Originally published by Rania Combs.
We are a nation of do-it-yourselfers. Nowhere is that fact more evident than in our local Home Depot or Lowe’s stores. If we need new flooring, we take a class to learn how to install tile or hardwoods. If we need a room painted, there is no need to call a professional.
Most of time, we can do it ourselves. The DIY approach gives us a sense of personal satisfaction. But typically, our motivation to do the job ourselves is driven our desire to minimize the cost of the project. Sometimes that is a good thing – but not always.
There are a lot of people who take on their estate planning with the same motivation of saving money. Rather than consulting with a qualified attorney, they seek to cut costs by using various Do-It-Yourself estate planning kits.
Unfortunately by undertaking their own estate planning work, they often misapply the law, use the wrong documents, or prepare them incorrectly, thereby running the risk that their estate will not be distributed according to their wishes.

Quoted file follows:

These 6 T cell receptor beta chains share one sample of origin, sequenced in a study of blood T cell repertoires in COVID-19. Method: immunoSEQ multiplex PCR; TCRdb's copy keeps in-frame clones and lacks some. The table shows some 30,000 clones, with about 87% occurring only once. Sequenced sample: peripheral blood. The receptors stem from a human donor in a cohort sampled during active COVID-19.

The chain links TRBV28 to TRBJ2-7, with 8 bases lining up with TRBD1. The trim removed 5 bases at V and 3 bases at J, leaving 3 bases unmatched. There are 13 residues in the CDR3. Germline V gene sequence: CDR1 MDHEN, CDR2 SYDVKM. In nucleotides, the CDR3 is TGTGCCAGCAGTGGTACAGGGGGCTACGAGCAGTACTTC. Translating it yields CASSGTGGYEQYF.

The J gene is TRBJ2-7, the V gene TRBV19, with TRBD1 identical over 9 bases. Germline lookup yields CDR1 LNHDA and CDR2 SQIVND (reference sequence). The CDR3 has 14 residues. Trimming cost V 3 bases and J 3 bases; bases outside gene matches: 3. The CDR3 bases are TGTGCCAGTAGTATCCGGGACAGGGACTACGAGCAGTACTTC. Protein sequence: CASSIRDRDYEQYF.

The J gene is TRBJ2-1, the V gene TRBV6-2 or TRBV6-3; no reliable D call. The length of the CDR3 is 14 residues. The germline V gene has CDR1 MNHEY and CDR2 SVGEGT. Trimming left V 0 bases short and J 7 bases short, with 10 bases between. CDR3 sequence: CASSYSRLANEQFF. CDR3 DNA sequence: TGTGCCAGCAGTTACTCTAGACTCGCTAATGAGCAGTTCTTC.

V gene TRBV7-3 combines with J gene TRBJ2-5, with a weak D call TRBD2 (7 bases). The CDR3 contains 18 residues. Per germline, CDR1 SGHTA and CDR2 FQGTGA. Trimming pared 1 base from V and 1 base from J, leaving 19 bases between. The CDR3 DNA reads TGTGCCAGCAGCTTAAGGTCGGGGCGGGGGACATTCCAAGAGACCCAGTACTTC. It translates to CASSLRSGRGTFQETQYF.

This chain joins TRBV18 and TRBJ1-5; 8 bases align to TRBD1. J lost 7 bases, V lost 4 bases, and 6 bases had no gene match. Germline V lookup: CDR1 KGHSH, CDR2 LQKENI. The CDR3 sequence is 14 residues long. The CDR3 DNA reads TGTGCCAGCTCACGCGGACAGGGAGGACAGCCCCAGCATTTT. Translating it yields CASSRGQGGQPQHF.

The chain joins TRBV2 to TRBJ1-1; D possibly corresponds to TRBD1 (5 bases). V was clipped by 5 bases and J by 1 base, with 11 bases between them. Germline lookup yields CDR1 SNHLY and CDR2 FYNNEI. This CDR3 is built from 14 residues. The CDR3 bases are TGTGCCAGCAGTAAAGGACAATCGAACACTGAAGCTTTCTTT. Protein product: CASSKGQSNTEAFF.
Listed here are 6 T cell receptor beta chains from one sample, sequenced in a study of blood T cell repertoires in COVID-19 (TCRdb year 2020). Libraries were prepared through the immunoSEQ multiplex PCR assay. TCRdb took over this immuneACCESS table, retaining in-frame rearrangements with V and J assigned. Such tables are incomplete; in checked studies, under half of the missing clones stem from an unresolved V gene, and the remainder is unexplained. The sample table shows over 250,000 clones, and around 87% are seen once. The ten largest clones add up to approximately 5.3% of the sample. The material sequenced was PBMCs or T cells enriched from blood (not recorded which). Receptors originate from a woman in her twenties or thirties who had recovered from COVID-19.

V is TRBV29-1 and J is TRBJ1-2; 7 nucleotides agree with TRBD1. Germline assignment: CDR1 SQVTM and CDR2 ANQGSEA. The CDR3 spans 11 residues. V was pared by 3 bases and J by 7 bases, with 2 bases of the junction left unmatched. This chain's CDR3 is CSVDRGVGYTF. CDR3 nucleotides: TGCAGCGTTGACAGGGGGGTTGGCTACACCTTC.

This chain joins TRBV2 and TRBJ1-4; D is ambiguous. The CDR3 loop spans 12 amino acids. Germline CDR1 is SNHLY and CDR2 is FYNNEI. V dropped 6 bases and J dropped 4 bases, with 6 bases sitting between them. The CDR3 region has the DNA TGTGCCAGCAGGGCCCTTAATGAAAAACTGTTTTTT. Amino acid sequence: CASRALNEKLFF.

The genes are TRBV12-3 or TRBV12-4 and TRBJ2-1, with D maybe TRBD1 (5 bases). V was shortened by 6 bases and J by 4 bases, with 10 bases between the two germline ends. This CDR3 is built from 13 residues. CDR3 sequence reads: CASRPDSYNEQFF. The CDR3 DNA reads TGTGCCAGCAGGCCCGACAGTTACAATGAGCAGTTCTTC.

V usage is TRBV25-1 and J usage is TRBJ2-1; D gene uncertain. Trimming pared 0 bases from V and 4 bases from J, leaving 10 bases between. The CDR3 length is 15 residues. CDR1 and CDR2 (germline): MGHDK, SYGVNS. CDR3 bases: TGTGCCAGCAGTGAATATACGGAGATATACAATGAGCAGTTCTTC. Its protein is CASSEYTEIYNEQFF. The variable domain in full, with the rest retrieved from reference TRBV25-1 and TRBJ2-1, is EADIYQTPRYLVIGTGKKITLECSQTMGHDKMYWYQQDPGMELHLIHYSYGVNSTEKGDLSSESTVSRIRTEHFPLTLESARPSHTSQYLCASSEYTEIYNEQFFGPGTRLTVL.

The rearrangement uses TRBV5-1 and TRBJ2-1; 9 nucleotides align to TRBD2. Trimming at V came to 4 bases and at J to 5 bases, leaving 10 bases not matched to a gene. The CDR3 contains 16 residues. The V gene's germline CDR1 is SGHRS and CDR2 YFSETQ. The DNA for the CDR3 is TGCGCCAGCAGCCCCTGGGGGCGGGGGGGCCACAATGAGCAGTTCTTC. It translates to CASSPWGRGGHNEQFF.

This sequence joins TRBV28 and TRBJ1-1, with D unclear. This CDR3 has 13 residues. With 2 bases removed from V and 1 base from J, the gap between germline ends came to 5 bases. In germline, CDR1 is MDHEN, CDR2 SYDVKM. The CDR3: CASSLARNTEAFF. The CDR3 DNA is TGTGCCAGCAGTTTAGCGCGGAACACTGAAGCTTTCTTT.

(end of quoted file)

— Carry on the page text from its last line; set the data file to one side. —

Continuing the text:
For example, Texas has very specific requirements concerning wills. If a will does not comply with all these requirements, it can be declared invalid, meaning that your estate could be treated as though you never had one.
Additionally, the one-size-fits-all character of a Do-It-Yourself plan does not take into account each individual’s unique circumstances, and consequently each individual’s estate planning needs.
A qualified attorney is not just a document preparation service, but a trusted counselor who can advise you on the best way to protect your family, and preserve and distribute your assets in the manner you choose.
Yes, it may cost more to have an attorney prepare your estate plan. But the consequences of an improperly drafted plan typically costs significantly more in the long run. Isn’t the extra cost worth peace of mind?
from Texas Bar Today http://ift.tt/1P1ak47
via Abogado Aly Website